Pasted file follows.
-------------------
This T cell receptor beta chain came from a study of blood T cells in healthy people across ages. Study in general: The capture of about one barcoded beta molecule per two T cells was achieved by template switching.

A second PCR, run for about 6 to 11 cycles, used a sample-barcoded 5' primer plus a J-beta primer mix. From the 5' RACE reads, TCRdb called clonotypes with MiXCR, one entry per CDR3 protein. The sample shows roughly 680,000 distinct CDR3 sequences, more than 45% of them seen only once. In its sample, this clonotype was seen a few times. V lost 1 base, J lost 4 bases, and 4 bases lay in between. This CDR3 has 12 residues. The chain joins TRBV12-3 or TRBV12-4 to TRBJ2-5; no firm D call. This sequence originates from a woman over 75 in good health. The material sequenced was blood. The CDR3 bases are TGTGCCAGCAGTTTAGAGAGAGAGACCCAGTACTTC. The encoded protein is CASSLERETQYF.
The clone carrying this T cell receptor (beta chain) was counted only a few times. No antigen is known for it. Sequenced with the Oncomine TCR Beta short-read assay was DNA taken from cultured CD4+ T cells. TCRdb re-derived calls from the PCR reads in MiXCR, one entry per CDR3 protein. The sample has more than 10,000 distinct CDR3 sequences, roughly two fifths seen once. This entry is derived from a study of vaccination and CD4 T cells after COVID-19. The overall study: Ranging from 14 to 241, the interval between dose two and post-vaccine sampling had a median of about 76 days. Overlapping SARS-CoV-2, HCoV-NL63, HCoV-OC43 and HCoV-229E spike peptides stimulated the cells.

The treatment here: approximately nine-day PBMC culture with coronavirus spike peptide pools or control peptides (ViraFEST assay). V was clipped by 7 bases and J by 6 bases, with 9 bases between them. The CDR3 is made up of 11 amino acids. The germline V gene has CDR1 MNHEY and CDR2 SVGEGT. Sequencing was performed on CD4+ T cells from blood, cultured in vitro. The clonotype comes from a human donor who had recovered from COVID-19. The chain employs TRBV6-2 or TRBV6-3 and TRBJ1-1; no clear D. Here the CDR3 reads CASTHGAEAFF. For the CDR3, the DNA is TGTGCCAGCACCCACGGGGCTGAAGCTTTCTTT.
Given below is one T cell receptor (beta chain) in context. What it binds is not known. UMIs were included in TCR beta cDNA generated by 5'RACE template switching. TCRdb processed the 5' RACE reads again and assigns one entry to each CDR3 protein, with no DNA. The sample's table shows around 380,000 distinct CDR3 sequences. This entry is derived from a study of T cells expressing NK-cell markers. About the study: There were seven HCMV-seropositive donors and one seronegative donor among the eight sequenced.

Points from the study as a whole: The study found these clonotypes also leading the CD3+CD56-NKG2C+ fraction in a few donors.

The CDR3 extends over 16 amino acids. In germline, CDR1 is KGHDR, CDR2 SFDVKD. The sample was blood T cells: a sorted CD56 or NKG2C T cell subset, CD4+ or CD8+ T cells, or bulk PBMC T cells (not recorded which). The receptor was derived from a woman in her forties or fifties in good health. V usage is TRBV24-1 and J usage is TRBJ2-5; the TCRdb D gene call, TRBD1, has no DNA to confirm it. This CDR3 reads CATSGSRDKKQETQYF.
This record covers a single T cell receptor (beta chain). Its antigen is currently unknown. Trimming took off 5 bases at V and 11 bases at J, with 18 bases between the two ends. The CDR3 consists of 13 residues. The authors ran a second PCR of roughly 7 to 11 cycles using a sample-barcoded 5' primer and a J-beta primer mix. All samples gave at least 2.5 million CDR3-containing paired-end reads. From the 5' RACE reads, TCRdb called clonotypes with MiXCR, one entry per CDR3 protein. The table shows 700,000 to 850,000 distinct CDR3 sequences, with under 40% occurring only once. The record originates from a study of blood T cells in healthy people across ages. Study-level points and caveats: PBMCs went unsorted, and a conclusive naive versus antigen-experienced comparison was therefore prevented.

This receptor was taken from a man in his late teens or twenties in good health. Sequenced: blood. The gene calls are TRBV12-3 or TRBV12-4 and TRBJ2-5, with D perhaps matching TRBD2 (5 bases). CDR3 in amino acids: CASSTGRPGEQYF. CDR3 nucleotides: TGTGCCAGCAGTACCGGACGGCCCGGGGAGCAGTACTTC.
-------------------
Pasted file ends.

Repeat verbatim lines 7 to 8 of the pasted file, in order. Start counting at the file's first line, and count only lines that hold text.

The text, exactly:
The CDR3 extends over 16 amino acids. In germline, CDR1 is KGHDR, CDR2 SFDVKD. The sample was blood T cells: a sorted CD56 or NKG2C T cell subset, CD4+ or CD8+ T cells, or bulk PBMC T cells (not recorded which). The receptor was derived from a woman in her forties or fifties in good health. V usage is TRBV24-1 and J usage is TRBJ2-5; the TCRdb D gene call, TRBD1, has no DNA to confirm it. This CDR3 reads CATSGSRDKKQETQYF.
This record covers a single T cell receptor (beta chain). Its antigen is currently unknown. Trimming took off 5 bases at V and 11 bases at J, with 18 bases between the two ends. The CDR3 consists of 13 residues. The authors ran a second PCR of roughly 7 to 11 cycles using a sample-barcoded 5' primer and a J-beta primer mix. All samples gave at least 2.5 million CDR3-containing paired-end reads. From the 5' RACE reads, TCRdb called clonotypes with MiXCR, one entry per CDR3 protein. The table shows 700,000 to 850,000 distinct CDR3 sequences, with under 40% occurring only once. The record originates from a study of blood T cells in healthy people across ages. Study-level points and caveats: PBMCs went unsorted, and a conclusive naive versus antigen-experienced comparison was therefore prevented.